SATURDAY’S postponement meant we didn’t have to learn five things from Newport County AFC v Forest Green Rovers but the one thing we did learn is that the new Rodney Parade pitch is not invulnerable.

Referee Christopher Sarginson’s decision to call the game off due to a waterlogged pitch was predictably met with howls of outrage in some quarters and it left Rovers boss Mark Cooper practically frothing at the mouth.

Some County fans recalled the words of Principality Stadium manager Mark Williams, who was part of the WRU consultation group tasked with improving the Rodney Parade pitch last summer.

The Welsh Rugby Union’s takeover of the Dragons prompted them to commit £750,000 to overhaul the drainage and irrigation systems and install a state-of-the-art hybrid playing surface installed.

And, as work got under way last year, Williams said: “Flooding at Rodney Parade will be a thing of the past and the playing surface will be stable and consistent and fit for purpose.

“It may not always be ‘picture perfect’ but what you get with this system is the security that the pitch will be playable all year round and free from the kind of problems which have threatened fixtures in the past.”

Even the ever-cautious Mark Jones, head of operations at Rodney Parade, said: “I would expect us to play every game.

“It might not look pretty when we go through the tough periods but the work we’ve done this summer should remove the doubts about games going ahead.”

It’s understandable, therefore, that frustrations should surface when a game falls foul of the Welsh winter.

But by the same stage of last season we had already seen one County match postponed and two abandoned at half-time.

And the Dragons had also seen their Anglo-Welsh Cup fixture against Newcastle brought to a close 12 minutes early due to horrendous conditions.

South Wales Argus:

The surface and drainage system are clearly in better shape than they were 12 months ago (above) and one postponement does not mean anyone should write off that £750,000 as money wasted.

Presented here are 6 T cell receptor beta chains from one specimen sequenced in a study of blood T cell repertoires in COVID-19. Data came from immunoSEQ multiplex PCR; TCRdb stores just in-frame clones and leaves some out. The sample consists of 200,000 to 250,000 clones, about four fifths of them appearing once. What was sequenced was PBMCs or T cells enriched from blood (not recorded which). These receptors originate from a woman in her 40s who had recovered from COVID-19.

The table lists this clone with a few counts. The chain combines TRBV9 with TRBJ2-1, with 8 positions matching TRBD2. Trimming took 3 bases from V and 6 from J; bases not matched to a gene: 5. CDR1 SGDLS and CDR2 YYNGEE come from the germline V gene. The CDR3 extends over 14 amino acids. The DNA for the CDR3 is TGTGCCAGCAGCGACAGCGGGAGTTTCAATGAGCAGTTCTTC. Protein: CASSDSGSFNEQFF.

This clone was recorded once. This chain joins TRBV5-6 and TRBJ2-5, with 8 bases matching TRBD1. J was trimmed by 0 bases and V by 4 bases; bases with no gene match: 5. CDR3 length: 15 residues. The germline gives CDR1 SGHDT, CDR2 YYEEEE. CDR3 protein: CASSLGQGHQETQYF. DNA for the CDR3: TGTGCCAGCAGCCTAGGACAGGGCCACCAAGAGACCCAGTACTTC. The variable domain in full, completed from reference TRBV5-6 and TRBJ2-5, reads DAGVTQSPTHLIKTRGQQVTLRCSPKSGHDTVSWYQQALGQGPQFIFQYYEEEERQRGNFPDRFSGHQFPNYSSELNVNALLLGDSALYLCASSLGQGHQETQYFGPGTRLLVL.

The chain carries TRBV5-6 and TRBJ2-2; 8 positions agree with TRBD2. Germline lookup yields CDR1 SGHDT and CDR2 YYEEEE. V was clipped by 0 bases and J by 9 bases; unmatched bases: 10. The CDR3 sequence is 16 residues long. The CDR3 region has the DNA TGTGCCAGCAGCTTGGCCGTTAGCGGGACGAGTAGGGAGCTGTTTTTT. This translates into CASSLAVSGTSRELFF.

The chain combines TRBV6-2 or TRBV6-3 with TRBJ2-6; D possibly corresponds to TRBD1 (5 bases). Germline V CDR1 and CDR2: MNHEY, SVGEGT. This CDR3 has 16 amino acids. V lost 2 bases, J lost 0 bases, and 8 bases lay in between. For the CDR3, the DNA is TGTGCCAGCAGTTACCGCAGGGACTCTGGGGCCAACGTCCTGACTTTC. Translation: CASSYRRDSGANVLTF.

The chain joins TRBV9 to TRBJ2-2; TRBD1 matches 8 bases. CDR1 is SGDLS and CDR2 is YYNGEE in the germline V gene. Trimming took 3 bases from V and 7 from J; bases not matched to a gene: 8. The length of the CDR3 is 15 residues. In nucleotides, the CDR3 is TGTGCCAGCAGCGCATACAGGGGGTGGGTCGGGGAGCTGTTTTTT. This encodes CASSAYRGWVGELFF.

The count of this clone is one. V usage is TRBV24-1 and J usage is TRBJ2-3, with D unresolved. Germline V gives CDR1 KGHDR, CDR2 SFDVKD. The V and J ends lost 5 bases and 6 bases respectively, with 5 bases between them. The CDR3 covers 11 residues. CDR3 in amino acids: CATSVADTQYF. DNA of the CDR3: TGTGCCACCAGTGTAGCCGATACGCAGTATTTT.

Cooper, whose team are fighting for their lives at the wrong end of the League Two table, was obviously frustrated at missing out on playing County at what he saw as an ideal time after their FA Cup exploits at Wembley.

Having made the journey to Newport, albeit a short one from Gloucestershire, he was clearly keen to get the game on but his sniping at the referee was uncalled for.

The one point he did make that I’d support was his call for separate football and rugby weekends at Rodney Parade.

It makes no sense whatsoever to have the Dragons play on Friday night, as they did last week, followed by County on a Saturday.

And that crazy situation is repeated this week with Newport RFC hosting Llanelli on Friday night, the Exiles welcoming Notts County on Saturday and the Dragons taking on Treviso on Sunday.

It’s a scenario that Jones was desperate to avoid and he made clear last summer that he still expected difficulties.

“We are still mindful of the fact that we are the only stadium in Britain that hosts three teams and the fixtures don’t come to us like we would put them on the calendar,” he said.

“Sometimes there are three on the same weekend. That’s a huge challenge and it still will be going forward.

“If there was a turf maintenance manual, at Rodney Parade you would have to rip it up and throw it in the bin.

“Managing expectations is key, only because we haven’t reduced our fixtures,” he added.

“Every expert in the field will tell you that the fixture list doesn’t allow you to do the renovation and maintenance between games that you would ordinarily do on a turf surface.

“The fixture list is huge. I think we’ve got nine fixtures in December with matches on the 23rd, Boxing Day, the 30th, New Year’s Eve and New Year’s Day.

“And when they come like that there’s no maintenance time in between.”

Nobody wants to see postponements like Saturday, let alone a return to the embarrassments of last season.

Surely it’s in everyone’s interest to, as Cooper put it, “sort it out” and minimise the overlap of football and rugby fixtures at Newport’s premier sporting venue.

It goes without saying that it is extremely complicated to co-ordinate the fixtures of three different clubs overseen by three different governing bodies.

But is it too much to ask that the English Football League, the Pro14 and the WRU at least do all they can to ensure that County, the Dragons and Newport have the best possible pitch to play on?